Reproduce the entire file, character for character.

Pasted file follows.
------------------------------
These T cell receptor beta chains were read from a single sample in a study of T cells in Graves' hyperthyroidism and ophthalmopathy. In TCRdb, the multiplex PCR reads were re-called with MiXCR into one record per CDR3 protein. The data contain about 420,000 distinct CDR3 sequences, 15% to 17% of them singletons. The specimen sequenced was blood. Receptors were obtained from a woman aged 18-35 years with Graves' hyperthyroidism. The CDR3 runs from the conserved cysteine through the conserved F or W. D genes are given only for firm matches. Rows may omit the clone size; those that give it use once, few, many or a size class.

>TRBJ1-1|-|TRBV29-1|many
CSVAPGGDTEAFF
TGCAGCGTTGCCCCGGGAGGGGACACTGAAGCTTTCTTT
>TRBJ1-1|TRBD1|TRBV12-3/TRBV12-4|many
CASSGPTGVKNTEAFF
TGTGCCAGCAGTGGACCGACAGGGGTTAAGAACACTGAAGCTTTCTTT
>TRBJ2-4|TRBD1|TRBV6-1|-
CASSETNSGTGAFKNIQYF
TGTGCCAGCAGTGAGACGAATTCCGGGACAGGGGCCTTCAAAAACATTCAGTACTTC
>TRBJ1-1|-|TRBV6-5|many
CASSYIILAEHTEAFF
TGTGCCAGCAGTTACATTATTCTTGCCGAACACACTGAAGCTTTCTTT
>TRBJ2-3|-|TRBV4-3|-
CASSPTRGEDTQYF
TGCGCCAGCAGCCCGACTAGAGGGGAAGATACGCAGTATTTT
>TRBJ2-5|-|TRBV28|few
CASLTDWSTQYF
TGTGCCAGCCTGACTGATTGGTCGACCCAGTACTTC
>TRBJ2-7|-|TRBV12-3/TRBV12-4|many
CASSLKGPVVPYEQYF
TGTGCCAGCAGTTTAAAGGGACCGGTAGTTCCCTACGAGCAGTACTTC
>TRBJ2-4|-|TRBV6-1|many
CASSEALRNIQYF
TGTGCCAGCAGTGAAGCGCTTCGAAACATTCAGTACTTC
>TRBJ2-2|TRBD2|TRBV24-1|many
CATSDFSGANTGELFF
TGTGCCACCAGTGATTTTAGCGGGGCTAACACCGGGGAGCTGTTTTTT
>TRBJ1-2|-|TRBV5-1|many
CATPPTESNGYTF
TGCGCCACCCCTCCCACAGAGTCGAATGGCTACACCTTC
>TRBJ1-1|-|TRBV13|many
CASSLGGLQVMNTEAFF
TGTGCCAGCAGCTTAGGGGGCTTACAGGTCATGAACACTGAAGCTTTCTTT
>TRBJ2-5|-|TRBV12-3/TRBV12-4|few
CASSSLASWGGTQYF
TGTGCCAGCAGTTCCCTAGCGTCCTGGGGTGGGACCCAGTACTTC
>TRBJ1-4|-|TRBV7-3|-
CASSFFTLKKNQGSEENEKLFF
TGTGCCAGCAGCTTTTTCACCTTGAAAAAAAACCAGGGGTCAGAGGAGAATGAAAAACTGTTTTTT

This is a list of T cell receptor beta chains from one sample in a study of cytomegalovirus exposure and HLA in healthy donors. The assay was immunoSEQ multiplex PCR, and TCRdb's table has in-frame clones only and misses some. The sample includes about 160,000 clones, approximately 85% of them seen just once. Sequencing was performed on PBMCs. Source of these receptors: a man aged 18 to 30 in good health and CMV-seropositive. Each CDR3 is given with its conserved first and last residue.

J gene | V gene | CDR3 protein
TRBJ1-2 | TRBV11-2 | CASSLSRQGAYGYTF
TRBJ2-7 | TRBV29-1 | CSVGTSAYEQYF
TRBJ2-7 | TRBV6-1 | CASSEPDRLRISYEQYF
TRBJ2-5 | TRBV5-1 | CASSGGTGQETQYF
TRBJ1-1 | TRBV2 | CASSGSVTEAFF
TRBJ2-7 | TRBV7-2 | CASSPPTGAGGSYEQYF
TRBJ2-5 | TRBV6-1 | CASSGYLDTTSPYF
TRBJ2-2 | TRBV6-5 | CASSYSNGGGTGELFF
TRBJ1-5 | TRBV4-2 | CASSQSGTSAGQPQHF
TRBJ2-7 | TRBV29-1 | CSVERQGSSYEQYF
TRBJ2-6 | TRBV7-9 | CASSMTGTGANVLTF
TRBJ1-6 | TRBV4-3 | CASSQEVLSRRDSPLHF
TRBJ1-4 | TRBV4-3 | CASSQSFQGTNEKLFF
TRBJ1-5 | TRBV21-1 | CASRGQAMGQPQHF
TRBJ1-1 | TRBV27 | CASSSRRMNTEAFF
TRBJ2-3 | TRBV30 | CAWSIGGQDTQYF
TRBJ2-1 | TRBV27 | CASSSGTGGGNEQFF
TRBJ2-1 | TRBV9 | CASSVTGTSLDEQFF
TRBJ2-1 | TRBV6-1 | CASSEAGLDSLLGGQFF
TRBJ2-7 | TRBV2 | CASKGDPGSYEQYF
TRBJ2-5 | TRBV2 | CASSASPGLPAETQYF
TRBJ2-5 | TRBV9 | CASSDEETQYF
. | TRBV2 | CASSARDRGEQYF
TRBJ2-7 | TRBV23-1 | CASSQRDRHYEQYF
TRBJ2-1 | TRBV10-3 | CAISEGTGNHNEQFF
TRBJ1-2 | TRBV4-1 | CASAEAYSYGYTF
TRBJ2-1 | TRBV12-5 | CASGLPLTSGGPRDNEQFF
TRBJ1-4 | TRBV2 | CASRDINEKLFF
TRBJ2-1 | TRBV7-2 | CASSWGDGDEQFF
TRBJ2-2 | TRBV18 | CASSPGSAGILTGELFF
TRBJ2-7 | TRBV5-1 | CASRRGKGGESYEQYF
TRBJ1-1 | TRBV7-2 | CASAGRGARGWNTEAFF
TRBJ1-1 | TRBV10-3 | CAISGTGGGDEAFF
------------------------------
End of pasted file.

These T cell receptor beta chains were read from a single sample in a study of T cells in Graves' hyperthyroidism and ophthalmopathy. In TCRdb, the multiplex PCR reads were re-called with MiXCR into one record per CDR3 protein. The data contain about 420,000 distinct CDR3 sequences, 15% to 17% of them singletons. The specimen sequenced was blood. Receptors were obtained from a woman aged 18-35 years with Graves' hyperthyroidism. The CDR3 runs from the conserved cysteine through the conserved F or W. D genes are given only for firm matches. Rows may omit the clone size; those that give it use once, few, many or a size class.

>TRBJ1-1|-|TRBV29-1|many
CSVAPGGDTEAFF
TGCAGCGTTGCCCCGGGAGGGGACACTGAAGCTTTCTTT
>TRBJ1-1|TRBD1|TRBV12-3/TRBV12-4|many
CASSGPTGVKNTEAFF
TGTGCCAGCAGTGGACCGACAGGGGTTAAGAACACTGAAGCTTTCTTT
>TRBJ2-4|TRBD1|TRBV6-1|-
CASSETNSGTGAFKNIQYF
TGTGCCAGCAGTGAGACGAATTCCGGGACAGGGGCCTTCAAAAACATTCAGTACTTC
>TRBJ1-1|-|TRBV6-5|many
CASSYIILAEHTEAFF
TGTGCCAGCAGTTACATTATTCTTGCCGAACACACTGAAGCTTTCTTT
>TRBJ2-3|-|TRBV4-3|-
CASSPTRGEDTQYF
TGCGCCAGCAGCCCGACTAGAGGGGAAGATACGCAGTATTTT
>TRBJ2-5|-|TRBV28|few
CASLTDWSTQYF
TGTGCCAGCCTGACTGATTGGTCGACCCAGTACTTC
>TRBJ2-7|-|TRBV12-3/TRBV12-4|many
CASSLKGPVVPYEQYF
TGTGCCAGCAGTTTAAAGGGACCGGTAGTTCCCTACGAGCAGTACTTC
>TRBJ2-4|-|TRBV6-1|many
CASSEALRNIQYF
TGTGCCAGCAGTGAAGCGCTTCGAAACATTCAGTACTTC
>TRBJ2-2|TRBD2|TRBV24-1|many
CATSDFSGANTGELFF
TGTGCCACCAGTGATTTTAGCGGGGCTAACACCGGGGAGCTGTTTTTT
>TRBJ1-2|-|TRBV5-1|many
CATPPTESNGYTF
TGCGCCACCCCTCCCACAGAGTCGAATGGCTACACCTTC
>TRBJ1-1|-|TRBV13|many
CASSLGGLQVMNTEAFF
TGTGCCAGCAGCTTAGGGGGCTTACAGGTCATGAACACTGAAGCTTTCTTT
>TRBJ2-5|-|TRBV12-3/TRBV12-4|few
CASSSLASWGGTQYF
TGTGCCAGCAGTTCCCTAGCGTCCTGGGGTGGGACCCAGTACTTC
>TRBJ1-4|-|TRBV7-3|-
CASSFFTLKKNQGSEENEKLFF
TGTGCCAGCAGCTTTTTCACCTTGAAAAAAAACCAGGGGTCAGAGGAGAATGAAAAACTGTTTTTT

This is a list of T cell receptor beta chains from one sample in a study of cytomegalovirus exposure and HLA in healthy donors. The assay was immunoSEQ multiplex PCR, and TCRdb's table has in-frame clones only and misses some. The sample includes about 160,000 clones, approximately 85% of them seen just once. Sequencing was performed on PBMCs. Source of these receptors: a man aged 18 to 30 in good health and CMV-seropositive. Each CDR3 is given with its conserved first and last residue.

J gene | V gene | CDR3 protein
TRBJ1-2 | TRBV11-2 | CASSLSRQGAYGYTF
TRBJ2-7 | TRBV29-1 | CSVGTSAYEQYF
TRBJ2-7 | TRBV6-1 | CASSEPDRLRISYEQYF
TRBJ2-5 | TRBV5-1 | CASSGGTGQETQYF
TRBJ1-1 | TRBV2 | CASSGSVTEAFF
TRBJ2-7 | TRBV7-2 | CASSPPTGAGGSYEQYF
TRBJ2-5 | TRBV6-1 | CASSGYLDTTSPYF
TRBJ2-2 | TRBV6-5 | CASSYSNGGGTGELFF
TRBJ1-5 | TRBV4-2 | CASSQSGTSAGQPQHF
TRBJ2-7 | TRBV29-1 | CSVERQGSSYEQYF
TRBJ2-6 | TRBV7-9 | CASSMTGTGANVLTF
TRBJ1-6 | TRBV4-3 | CASSQEVLSRRDSPLHF
TRBJ1-4 | TRBV4-3 | CASSQSFQGTNEKLFF
TRBJ1-5 | TRBV21-1 | CASRGQAMGQPQHF
TRBJ1-1 | TRBV27 | CASSSRRMNTEAFF
TRBJ2-3 | TRBV30 | CAWSIGGQDTQYF
TRBJ2-1 | TRBV27 | CASSSGTGGGNEQFF
TRBJ2-1 | TRBV9 | CASSVTGTSLDEQFF
TRBJ2-1 | TRBV6-1 | CASSEAGLDSLLGGQFF
TRBJ2-7 | TRBV2 | CASKGDPGSYEQYF
TRBJ2-5 | TRBV2 | CASSASPGLPAETQYF
TRBJ2-5 | TRBV9 | CASSDEETQYF
. | TRBV2 | CASSARDRGEQYF
TRBJ2-7 | TRBV23-1 | CASSQRDRHYEQYF
TRBJ2-1 | TRBV10-3 | CAISEGTGNHNEQFF
TRBJ1-2 | TRBV4-1 | CASAEAYSYGYTF
TRBJ2-1 | TRBV12-5 | CASGLPLTSGGPRDNEQFF
TRBJ1-4 | TRBV2 | CASRDINEKLFF
TRBJ2-1 | TRBV7-2 | CASSWGDGDEQFF
TRBJ2-2 | TRBV18 | CASSPGSAGILTGELFF
TRBJ2-7 | TRBV5-1 | CASRRGKGGESYEQYF
TRBJ1-1 | TRBV7-2 | CASAGRGARGWNTEAFF
TRBJ1-1 | TRBV10-3 | CAISGTGGGDEAFF